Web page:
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By Moneyweb

Moneyweb: Journalists

Power spikes due to load shedding should not cost you anything, says Eskom

Maximum demand to be reset during the following month.

Eskom has given assurance that large power users will not incur additional costs when they overshoot their notified maximum demand due to load shedding.

In response to questions, the utility said the “actual measured and chargeable demand will be reset to a value that would have prevailed had the event giving rise to the overshoot not taken place”.

Vally Padayachee, special advisor to the Association of Municipal Electricity Utilities, however, cautions that this is not done automatically.

Power users must make sure that their bills are reviewed to avoid huge additional costs.

Those large power users not supplied directly by Eskom will have to engage their municipal distributor on the matter.

The issue relates to large power users – including residential complexes and other sectional title complexes – subjected to tariff structures that include notified maximum demand charges.

This is a charge to reserve certain agreed-upon capacity on the network for a client at all times. It is measured in kVA over a 30-minute period and the higher the capacity, the higher the charge. The client further incurs huge penalties when the agreed-upon capacity is exceeded.

According to Eric Bott, director at Energy Management Consultants, large power users take care to avoid power spikes to limit their maximum demand and thereby limit costs.

A factory for example will stagger the start-up of its machines and equipment, rather than start them up all at once in the morning when the first shift starts.

This is however not always possible when the power supply is restored after load shedding.

“The water in all the geysers in a residential complex will cool down during load shedding. When the power supply is restored, they all start up at the same time, which results in a power spike,” he says.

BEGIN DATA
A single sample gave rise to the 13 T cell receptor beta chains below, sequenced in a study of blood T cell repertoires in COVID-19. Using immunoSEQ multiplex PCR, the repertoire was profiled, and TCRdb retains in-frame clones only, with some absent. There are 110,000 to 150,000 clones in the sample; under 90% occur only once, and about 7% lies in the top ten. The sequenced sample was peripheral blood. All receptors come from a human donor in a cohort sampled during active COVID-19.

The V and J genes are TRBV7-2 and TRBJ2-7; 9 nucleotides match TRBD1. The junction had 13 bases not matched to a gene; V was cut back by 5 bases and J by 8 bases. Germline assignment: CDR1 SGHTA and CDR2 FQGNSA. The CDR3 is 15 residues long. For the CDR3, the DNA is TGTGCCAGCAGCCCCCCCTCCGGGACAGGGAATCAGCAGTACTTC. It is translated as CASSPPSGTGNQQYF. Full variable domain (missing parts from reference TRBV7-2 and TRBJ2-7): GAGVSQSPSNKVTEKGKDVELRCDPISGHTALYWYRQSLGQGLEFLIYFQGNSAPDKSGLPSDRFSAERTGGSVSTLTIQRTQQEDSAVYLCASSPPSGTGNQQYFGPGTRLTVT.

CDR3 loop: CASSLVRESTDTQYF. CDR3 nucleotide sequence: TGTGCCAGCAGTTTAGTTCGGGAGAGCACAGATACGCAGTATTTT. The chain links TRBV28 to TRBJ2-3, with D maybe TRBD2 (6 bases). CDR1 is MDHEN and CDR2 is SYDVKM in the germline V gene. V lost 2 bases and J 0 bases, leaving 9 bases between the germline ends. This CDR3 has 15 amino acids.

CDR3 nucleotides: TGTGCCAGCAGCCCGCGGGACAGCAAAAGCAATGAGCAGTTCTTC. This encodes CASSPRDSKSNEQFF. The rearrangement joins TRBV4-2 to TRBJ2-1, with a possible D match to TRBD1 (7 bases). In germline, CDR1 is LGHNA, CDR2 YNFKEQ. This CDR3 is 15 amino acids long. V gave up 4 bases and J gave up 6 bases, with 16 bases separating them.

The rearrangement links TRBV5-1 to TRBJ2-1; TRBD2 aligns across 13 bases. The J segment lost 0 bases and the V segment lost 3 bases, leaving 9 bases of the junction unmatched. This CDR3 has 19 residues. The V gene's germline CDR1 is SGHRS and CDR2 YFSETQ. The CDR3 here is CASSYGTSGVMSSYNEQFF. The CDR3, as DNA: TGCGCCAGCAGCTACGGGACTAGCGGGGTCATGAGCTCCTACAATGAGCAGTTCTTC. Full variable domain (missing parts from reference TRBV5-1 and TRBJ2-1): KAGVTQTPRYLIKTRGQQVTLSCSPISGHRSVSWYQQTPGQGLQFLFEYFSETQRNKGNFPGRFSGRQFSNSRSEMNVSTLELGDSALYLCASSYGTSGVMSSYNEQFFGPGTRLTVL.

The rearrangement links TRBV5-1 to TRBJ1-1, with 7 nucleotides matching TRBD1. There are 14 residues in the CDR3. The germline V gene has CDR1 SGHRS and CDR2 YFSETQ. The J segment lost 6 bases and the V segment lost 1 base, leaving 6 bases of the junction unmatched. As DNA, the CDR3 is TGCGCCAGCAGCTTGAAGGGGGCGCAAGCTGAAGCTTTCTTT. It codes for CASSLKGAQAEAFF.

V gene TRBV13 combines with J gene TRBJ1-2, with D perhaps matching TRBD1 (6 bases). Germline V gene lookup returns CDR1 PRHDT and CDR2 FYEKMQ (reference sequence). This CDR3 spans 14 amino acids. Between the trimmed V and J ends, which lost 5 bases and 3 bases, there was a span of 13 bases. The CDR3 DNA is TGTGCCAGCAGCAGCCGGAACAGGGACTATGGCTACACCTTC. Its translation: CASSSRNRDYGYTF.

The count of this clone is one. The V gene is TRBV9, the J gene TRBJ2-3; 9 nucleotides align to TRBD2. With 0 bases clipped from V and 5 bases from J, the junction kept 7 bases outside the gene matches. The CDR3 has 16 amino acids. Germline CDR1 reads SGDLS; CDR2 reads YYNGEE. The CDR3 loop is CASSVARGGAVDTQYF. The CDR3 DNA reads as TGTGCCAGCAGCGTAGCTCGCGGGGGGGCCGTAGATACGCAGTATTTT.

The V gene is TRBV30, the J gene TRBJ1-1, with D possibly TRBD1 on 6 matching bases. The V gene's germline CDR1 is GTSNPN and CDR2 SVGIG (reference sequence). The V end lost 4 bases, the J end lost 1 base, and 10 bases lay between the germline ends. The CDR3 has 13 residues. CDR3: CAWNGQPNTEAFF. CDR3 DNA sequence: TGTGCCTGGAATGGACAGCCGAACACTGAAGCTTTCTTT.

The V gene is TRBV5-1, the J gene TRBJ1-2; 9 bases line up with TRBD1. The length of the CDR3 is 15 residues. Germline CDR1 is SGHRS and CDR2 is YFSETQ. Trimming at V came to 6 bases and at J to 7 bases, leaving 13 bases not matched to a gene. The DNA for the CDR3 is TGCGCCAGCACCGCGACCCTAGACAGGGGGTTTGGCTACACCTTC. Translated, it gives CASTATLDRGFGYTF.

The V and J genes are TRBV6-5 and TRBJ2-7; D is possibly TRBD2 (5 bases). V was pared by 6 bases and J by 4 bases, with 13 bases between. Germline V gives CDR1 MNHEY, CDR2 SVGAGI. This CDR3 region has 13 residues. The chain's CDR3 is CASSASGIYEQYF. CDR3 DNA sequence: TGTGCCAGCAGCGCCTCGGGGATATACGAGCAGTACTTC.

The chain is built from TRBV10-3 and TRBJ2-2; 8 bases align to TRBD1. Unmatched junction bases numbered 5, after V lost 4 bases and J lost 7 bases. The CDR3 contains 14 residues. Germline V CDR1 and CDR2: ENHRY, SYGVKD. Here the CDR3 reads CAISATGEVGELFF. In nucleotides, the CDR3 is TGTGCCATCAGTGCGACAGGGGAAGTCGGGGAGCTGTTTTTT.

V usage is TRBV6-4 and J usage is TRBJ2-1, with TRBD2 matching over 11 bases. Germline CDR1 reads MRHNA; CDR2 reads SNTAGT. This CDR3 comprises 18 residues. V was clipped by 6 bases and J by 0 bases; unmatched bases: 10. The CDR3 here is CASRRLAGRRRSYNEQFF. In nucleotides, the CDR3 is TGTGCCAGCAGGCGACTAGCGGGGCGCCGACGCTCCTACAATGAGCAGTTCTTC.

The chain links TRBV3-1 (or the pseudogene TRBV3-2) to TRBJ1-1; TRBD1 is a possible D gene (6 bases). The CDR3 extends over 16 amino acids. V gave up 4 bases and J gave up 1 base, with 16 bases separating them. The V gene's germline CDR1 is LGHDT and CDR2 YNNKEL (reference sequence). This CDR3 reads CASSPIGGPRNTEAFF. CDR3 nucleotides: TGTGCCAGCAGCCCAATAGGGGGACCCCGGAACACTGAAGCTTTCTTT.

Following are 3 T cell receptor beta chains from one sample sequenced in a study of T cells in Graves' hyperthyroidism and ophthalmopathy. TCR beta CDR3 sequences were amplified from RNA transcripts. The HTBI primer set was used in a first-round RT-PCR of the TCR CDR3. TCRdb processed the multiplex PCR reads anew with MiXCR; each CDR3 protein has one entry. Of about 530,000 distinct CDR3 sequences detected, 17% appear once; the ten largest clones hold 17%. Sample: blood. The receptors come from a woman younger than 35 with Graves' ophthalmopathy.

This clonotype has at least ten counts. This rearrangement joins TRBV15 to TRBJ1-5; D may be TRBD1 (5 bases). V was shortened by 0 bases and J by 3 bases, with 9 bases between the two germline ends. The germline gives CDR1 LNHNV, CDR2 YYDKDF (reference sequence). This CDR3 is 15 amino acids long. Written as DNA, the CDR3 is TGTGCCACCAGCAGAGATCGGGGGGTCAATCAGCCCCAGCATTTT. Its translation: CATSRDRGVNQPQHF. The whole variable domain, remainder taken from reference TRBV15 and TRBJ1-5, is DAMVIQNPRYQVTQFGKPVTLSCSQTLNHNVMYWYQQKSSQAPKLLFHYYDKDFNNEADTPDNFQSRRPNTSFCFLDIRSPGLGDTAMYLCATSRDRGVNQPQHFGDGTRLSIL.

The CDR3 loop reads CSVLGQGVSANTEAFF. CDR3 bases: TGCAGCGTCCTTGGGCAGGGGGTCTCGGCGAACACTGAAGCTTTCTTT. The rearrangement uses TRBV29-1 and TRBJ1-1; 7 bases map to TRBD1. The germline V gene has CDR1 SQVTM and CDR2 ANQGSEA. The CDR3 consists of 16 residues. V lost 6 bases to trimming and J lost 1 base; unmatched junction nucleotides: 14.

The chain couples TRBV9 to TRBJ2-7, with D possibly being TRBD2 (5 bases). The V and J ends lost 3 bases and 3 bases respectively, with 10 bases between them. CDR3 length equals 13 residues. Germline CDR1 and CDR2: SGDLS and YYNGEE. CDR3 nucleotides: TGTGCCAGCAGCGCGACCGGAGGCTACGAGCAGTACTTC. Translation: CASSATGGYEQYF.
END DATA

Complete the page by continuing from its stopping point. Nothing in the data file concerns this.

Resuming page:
“In a residential complex with 200 units the maximum demand can increase from 330kVA to 578 kVA,” Bott says. At about R300/kVA it can cost the body corporate an extra R75 000, he says.

One complex he dealt with saw seven such peaks in one year, costing it R490 000.

Since different tariff structures that do not provide for demand charges at all apply to the owners of individual units, it is very difficult for the body corporate to recover such costs from them.

According to Eskom’s response, such charges to clients buying directly from the utility can be reversed in the following month.

“When a customer’s demand overshoot is caused by an Eskom electricity supply event, the actual measured and chargeable demand will be reset to a value that would have prevailed had the event giving rise to the overshoot not taken place,” it says.

“This is done within the month of the event or when it occurred. The customer will then pay only the demand-related charges for the demand that would have applied as if the event had not taken place.”

At municipal level this may however pose a challenge.

Municipal challenges

Bott says according to the applicable national standard, the power system must be stabilised after a supply disruption like load shedding and the maximum demand may only be measured over the second 30 minutes after supply has been restored. Most distributors however fail to observe that rule, to the detriment of the client.

Nevertheless, where geysers are concerned the 30 minutes of grace may not be enough. “It can take up to an hour before the geysers switch off again,” he says.

Bott advises body corporates to install software that enables them to stagger the start-up of geysers to avoid such peaks. The cost of doing so more or less equals the avoided cost over a period of about four months.

Rene Kilner, director of Trusted Utilities, confirms what Bott says. “It also happens at sites where you have different buildings,” she says.

One such site in Sandton saw its maximum demand, normally below 500kVA, increase to about 800kVA when operations in all the buildings resumed simultaneously after load shedding.

Kilner argues that the network needs up to two hours to stabilise before measuring the maximum demand.

She says the only way power users can determine how their maximum demand was measured and calculated, is to get the raw data from their distributor.

“You are entitled to it.

“They are supposed to keep the data for five years, although most municipalities only have it for about the last three years.”

Read all our Eskom coverage here.

This article originally appeared on Moneyweb and was republished with permission.
Read the original article here.

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